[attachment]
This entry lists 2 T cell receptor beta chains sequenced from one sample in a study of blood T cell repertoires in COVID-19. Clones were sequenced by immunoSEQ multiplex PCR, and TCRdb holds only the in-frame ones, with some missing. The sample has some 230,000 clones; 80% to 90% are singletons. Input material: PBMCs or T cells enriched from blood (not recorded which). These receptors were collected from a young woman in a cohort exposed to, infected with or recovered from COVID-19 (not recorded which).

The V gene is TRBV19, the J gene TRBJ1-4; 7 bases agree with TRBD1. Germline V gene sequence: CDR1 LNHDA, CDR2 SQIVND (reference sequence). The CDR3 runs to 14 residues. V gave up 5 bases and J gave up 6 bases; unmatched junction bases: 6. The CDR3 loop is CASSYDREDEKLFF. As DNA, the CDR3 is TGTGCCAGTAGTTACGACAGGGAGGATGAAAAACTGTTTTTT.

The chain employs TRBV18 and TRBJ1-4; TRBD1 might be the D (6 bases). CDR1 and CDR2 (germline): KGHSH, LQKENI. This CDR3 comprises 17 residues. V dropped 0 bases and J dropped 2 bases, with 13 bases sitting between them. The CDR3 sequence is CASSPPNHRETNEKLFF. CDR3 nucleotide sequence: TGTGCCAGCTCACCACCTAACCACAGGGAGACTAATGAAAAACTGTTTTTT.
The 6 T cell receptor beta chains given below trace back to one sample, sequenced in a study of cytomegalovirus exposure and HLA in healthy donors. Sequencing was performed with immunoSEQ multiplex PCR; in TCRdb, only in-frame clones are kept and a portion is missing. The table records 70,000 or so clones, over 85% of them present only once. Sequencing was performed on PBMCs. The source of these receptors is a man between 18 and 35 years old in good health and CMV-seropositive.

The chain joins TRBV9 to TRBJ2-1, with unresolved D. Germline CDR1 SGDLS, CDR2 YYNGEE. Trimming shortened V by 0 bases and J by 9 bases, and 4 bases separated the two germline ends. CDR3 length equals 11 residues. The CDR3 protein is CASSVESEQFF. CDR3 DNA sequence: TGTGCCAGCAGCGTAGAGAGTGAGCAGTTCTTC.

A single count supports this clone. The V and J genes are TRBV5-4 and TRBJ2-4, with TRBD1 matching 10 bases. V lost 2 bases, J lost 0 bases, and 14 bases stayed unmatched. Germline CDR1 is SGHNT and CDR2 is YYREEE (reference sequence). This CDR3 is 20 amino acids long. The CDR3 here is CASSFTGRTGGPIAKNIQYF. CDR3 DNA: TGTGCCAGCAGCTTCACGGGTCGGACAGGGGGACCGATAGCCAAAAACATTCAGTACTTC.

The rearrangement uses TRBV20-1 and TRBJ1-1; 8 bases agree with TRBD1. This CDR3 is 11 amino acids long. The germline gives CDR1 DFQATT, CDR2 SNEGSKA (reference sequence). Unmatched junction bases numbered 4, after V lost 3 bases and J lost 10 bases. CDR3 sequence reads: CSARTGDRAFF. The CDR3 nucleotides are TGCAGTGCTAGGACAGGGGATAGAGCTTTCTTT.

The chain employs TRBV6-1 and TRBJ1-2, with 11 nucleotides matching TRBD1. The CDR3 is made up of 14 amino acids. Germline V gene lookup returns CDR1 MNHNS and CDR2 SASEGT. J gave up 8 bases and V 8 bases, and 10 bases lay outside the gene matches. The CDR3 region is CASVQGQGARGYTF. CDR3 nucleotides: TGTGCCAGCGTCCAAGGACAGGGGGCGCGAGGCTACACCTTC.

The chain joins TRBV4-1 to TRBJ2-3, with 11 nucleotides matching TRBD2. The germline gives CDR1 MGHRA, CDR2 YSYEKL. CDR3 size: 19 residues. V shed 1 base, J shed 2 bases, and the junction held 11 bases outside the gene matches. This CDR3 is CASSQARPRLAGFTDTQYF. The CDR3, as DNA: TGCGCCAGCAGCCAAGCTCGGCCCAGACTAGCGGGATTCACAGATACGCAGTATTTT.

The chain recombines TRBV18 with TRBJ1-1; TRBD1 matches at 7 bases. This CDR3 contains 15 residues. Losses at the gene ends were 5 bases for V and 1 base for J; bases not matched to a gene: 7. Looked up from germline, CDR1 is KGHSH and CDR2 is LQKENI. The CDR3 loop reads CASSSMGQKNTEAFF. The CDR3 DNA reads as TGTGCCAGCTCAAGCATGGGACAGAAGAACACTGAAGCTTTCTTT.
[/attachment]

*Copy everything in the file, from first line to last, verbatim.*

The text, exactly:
This entry lists 2 T cell receptor beta chains sequenced from one sample in a study of blood T cell repertoires in COVID-19. Clones were sequenced by immunoSEQ multiplex PCR, and TCRdb holds only the in-frame ones, with some missing. The sample has some 230,000 clones; 80% to 90% are singletons. Input material: PBMCs or T cells enriched from blood (not recorded which). These receptors were collected from a young woman in a cohort exposed to, infected with or recovered from COVID-19 (not recorded which).

The V gene is TRBV19, the J gene TRBJ1-4; 7 bases agree with TRBD1. Germline V gene sequence: CDR1 LNHDA, CDR2 SQIVND (reference sequence). The CDR3 runs to 14 residues. V gave up 5 bases and J gave up 6 bases; unmatched junction bases: 6. The CDR3 loop is CASSYDREDEKLFF. As DNA, the CDR3 is TGTGCCAGTAGTTACGACAGGGAGGATGAAAAACTGTTTTTT.

The chain employs TRBV18 and TRBJ1-4; TRBD1 might be the D (6 bases). CDR1 and CDR2 (germline): KGHSH, LQKENI. This CDR3 comprises 17 residues. V dropped 0 bases and J dropped 2 bases, with 13 bases sitting between them. The CDR3 sequence is CASSPPNHRETNEKLFF. CDR3 nucleotide sequence: TGTGCCAGCTCACCACCTAACCACAGGGAGACTAATGAAAAACTGTTTTTT.
The 6 T cell receptor beta chains given below trace back to one sample, sequenced in a study of cytomegalovirus exposure and HLA in healthy donors. Sequencing was performed with immunoSEQ multiplex PCR; in TCRdb, only in-frame clones are kept and a portion is missing. The table records 70,000 or so clones, over 85% of them present only once. Sequencing was performed on PBMCs. The source of these receptors is a man between 18 and 35 years old in good health and CMV-seropositive.

The chain joins TRBV9 to TRBJ2-1, with unresolved D. Germline CDR1 SGDLS, CDR2 YYNGEE. Trimming shortened V by 0 bases and J by 9 bases, and 4 bases separated the two germline ends. CDR3 length equals 11 residues. The CDR3 protein is CASSVESEQFF. CDR3 DNA sequence: TGTGCCAGCAGCGTAGAGAGTGAGCAGTTCTTC.

A single count supports this clone. The V and J genes are TRBV5-4 and TRBJ2-4, with TRBD1 matching 10 bases. V lost 2 bases, J lost 0 bases, and 14 bases stayed unmatched. Germline CDR1 is SGHNT and CDR2 is YYREEE (reference sequence). This CDR3 is 20 amino acids long. The CDR3 here is CASSFTGRTGGPIAKNIQYF. CDR3 DNA: TGTGCCAGCAGCTTCACGGGTCGGACAGGGGGACCGATAGCCAAAAACATTCAGTACTTC.

The rearrangement uses TRBV20-1 and TRBJ1-1; 8 bases agree with TRBD1. This CDR3 is 11 amino acids long. The germline gives CDR1 DFQATT, CDR2 SNEGSKA (reference sequence). Unmatched junction bases numbered 4, after V lost 3 bases and J lost 10 bases. CDR3 sequence reads: CSARTGDRAFF. The CDR3 nucleotides are TGCAGTGCTAGGACAGGGGATAGAGCTTTCTTT.

The chain employs TRBV6-1 and TRBJ1-2, with 11 nucleotides matching TRBD1. The CDR3 is made up of 14 amino acids. Germline V gene lookup returns CDR1 MNHNS and CDR2 SASEGT. J gave up 8 bases and V 8 bases, and 10 bases lay outside the gene matches. The CDR3 region is CASVQGQGARGYTF. CDR3 nucleotides: TGTGCCAGCGTCCAAGGACAGGGGGCGCGAGGCTACACCTTC.

The chain joins TRBV4-1 to TRBJ2-3, with 11 nucleotides matching TRBD2. The germline gives CDR1 MGHRA, CDR2 YSYEKL. CDR3 size: 19 residues. V shed 1 base, J shed 2 bases, and the junction held 11 bases outside the gene matches. This CDR3 is CASSQARPRLAGFTDTQYF. The CDR3, as DNA: TGCGCCAGCAGCCAAGCTCGGCCCAGACTAGCGGGATTCACAGATACGCAGTATTTT.

The chain recombines TRBV18 with TRBJ1-1; TRBD1 matches at 7 bases. This CDR3 contains 15 residues. Losses at the gene ends were 5 bases for V and 1 base for J; bases not matched to a gene: 7. Looked up from germline, CDR1 is KGHSH and CDR2 is LQKENI. The CDR3 loop reads CASSSMGQKNTEAFF. The CDR3 DNA reads as TGTGCCAGCTCAAGCATGGGACAGAAGAACACTGAAGCTTTCTTT.